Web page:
Defining immune correlates during latent and active chlamydial infection in sheep

Wattegedera SR, Livingstone M, Maley S, Rocchi M, Lee S, Pang Y, Wheelhouse NM, Aitchison K, Palarea-Albaladejo J, Buxton D, Longbottom D, Entrican G.

Vet Res. 2020 Jun 1;51(1):75. doi: 10.1186/s13567-020-00798-6.

Applications: Measurement of bovine IL-17A in cell culture supernatants by ELISA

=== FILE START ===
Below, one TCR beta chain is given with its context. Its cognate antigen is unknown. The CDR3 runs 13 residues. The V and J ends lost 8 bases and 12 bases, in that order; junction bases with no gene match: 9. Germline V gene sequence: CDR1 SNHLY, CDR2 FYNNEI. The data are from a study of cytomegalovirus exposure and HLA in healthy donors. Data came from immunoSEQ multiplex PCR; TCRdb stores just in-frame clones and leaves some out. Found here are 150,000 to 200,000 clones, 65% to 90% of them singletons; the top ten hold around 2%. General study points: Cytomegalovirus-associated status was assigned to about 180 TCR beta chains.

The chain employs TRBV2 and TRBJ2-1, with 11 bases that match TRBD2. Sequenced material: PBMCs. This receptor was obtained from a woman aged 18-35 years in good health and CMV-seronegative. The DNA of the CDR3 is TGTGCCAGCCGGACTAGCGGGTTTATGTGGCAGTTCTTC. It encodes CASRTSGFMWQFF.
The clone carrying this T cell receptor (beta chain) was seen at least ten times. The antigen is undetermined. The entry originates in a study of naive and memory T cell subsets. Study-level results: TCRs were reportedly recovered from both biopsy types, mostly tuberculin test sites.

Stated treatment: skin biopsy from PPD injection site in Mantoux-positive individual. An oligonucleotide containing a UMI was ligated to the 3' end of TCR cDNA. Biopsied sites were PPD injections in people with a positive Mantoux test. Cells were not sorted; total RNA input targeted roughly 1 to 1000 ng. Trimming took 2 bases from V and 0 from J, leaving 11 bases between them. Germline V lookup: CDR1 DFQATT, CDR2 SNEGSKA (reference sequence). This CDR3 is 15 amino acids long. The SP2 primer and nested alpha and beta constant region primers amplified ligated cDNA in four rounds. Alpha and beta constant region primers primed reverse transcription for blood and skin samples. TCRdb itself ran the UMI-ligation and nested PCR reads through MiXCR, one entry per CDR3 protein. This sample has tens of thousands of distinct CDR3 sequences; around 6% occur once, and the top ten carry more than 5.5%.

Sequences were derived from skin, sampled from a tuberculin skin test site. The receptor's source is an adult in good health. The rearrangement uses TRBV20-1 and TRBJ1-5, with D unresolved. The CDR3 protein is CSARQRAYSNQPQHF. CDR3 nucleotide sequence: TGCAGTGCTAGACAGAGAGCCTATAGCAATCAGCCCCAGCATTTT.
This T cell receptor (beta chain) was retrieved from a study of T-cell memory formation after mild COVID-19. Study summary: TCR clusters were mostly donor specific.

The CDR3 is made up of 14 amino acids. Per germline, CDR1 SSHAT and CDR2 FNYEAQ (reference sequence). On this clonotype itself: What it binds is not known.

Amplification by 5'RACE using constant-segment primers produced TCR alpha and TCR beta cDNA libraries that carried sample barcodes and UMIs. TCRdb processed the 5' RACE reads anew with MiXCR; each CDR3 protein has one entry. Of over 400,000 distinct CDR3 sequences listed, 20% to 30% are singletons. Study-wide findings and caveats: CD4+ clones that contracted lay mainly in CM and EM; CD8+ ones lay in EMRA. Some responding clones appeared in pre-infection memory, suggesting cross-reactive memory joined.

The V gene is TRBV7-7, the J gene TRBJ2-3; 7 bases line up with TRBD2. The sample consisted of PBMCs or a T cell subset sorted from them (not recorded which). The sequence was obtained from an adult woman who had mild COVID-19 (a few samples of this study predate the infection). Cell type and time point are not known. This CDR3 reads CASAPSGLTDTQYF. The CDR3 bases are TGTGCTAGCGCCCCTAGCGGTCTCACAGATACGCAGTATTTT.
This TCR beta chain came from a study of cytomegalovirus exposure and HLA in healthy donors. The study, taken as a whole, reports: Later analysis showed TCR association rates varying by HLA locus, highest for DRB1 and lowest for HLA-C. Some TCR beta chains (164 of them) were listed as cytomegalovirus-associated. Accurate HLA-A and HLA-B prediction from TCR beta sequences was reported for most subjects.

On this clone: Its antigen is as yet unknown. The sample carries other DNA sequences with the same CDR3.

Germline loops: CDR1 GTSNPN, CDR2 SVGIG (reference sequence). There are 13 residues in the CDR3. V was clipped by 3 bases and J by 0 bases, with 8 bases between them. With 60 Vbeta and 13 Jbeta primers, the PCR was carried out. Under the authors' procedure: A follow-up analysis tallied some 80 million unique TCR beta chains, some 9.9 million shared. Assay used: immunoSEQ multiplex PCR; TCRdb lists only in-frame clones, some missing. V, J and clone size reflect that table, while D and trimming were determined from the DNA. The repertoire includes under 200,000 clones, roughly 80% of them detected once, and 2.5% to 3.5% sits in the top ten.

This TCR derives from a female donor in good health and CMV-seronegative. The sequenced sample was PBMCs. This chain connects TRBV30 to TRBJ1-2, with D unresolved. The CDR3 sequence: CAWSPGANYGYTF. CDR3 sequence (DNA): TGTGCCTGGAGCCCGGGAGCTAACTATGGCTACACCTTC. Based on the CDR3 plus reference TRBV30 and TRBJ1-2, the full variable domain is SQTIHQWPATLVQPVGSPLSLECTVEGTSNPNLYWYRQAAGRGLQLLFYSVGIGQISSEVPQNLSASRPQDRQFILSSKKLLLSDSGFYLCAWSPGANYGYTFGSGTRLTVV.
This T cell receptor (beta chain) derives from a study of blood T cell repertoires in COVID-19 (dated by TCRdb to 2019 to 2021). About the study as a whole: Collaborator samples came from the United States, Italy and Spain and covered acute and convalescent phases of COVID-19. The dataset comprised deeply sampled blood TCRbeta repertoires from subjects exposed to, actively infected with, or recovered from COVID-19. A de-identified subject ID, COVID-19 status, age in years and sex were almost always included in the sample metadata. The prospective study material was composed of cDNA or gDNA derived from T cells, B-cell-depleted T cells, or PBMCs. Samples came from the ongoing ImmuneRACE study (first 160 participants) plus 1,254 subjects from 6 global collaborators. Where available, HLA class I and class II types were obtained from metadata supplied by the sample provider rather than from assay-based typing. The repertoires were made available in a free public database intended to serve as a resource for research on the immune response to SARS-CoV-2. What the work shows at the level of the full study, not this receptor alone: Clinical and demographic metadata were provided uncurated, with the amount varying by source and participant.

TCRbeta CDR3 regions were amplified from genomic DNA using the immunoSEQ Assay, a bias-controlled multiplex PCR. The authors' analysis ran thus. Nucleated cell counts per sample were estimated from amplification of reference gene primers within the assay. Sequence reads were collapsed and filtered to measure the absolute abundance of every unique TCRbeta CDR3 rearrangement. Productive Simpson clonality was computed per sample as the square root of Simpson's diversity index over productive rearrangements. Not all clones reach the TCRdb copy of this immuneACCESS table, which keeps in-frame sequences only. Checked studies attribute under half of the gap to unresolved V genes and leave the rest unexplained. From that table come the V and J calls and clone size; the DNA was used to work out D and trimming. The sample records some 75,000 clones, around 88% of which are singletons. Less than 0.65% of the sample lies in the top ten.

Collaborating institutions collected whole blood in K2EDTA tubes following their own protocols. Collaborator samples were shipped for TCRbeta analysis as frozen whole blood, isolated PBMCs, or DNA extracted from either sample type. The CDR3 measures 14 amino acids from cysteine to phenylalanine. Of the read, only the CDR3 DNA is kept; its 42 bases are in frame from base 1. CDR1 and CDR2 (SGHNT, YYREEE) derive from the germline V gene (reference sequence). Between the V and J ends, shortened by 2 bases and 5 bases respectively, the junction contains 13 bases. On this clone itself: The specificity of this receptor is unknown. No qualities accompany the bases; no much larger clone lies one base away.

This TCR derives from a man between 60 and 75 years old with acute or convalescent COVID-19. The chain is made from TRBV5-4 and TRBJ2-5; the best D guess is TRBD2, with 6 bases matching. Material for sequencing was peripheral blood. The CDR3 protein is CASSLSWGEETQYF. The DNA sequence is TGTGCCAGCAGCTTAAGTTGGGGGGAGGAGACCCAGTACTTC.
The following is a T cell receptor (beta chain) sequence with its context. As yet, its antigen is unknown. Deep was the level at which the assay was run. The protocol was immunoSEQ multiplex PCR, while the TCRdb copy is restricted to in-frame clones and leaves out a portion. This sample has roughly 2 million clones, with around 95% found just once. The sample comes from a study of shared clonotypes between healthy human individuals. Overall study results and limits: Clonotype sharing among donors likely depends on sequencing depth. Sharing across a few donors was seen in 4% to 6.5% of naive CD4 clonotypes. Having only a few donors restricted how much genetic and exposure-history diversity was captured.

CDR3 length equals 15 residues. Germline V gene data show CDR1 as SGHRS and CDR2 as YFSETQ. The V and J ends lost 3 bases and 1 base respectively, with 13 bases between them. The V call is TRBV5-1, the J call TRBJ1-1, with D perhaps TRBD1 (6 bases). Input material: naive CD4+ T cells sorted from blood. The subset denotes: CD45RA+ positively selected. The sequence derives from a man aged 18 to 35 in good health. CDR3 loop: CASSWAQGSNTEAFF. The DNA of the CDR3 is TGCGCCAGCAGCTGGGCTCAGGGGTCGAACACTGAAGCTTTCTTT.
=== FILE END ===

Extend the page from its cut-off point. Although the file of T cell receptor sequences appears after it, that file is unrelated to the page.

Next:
Ovine enzootic abortion (OEA) caused by the obligate intracellular bacterial pathogen Chlamydia abortus (C. abortus), is an endemic disease in most sheep-rearing countries worldwide. Following infection, C. abortus establishes a complex host–pathogen interaction with a latent phase in non-pregnant sheep followed by an active disease phase in the placenta during pregnancy leading to OEA. Improved knowledge of the host–pathogen interactions at these different phases of disease will accelerate the development of new diagnostic tests and vaccines to control OEA. Current evidence indicates that cellular immunity is essential for controlling C. abortus infection. We have previously described a model of mucosal (intranasal) infection of non-pregnant sheep with C. abortus that replicates the latent and active phases of OEA. We have investigated antigen-specific recall responses of peripheral blood mononuclear cells (PBMC) in sheep infected with C. abortus via the intranasal route to determine how these change during the latent and active phases of disease. By analysing cytokines associated with the major CD4+ve Thelper (Th) cell subsets (Interferon-gamma (IFN-γ)/Th1; Interleukin (IL)-4/Th2; IL-17A/Th17; IL-10/Tregulatory), we show that there is selective activation of PBMC producing IFN-γ and/or IL-10 during the latent phase following infection. These cytokines are also elevated during the active disease phase and while they are produced by sheep that are protected from OEA, they are also produced by sheep that abort, highlighting the difficulties in finding specific cellular immunological correlates of protection for complex intracellular pathogens.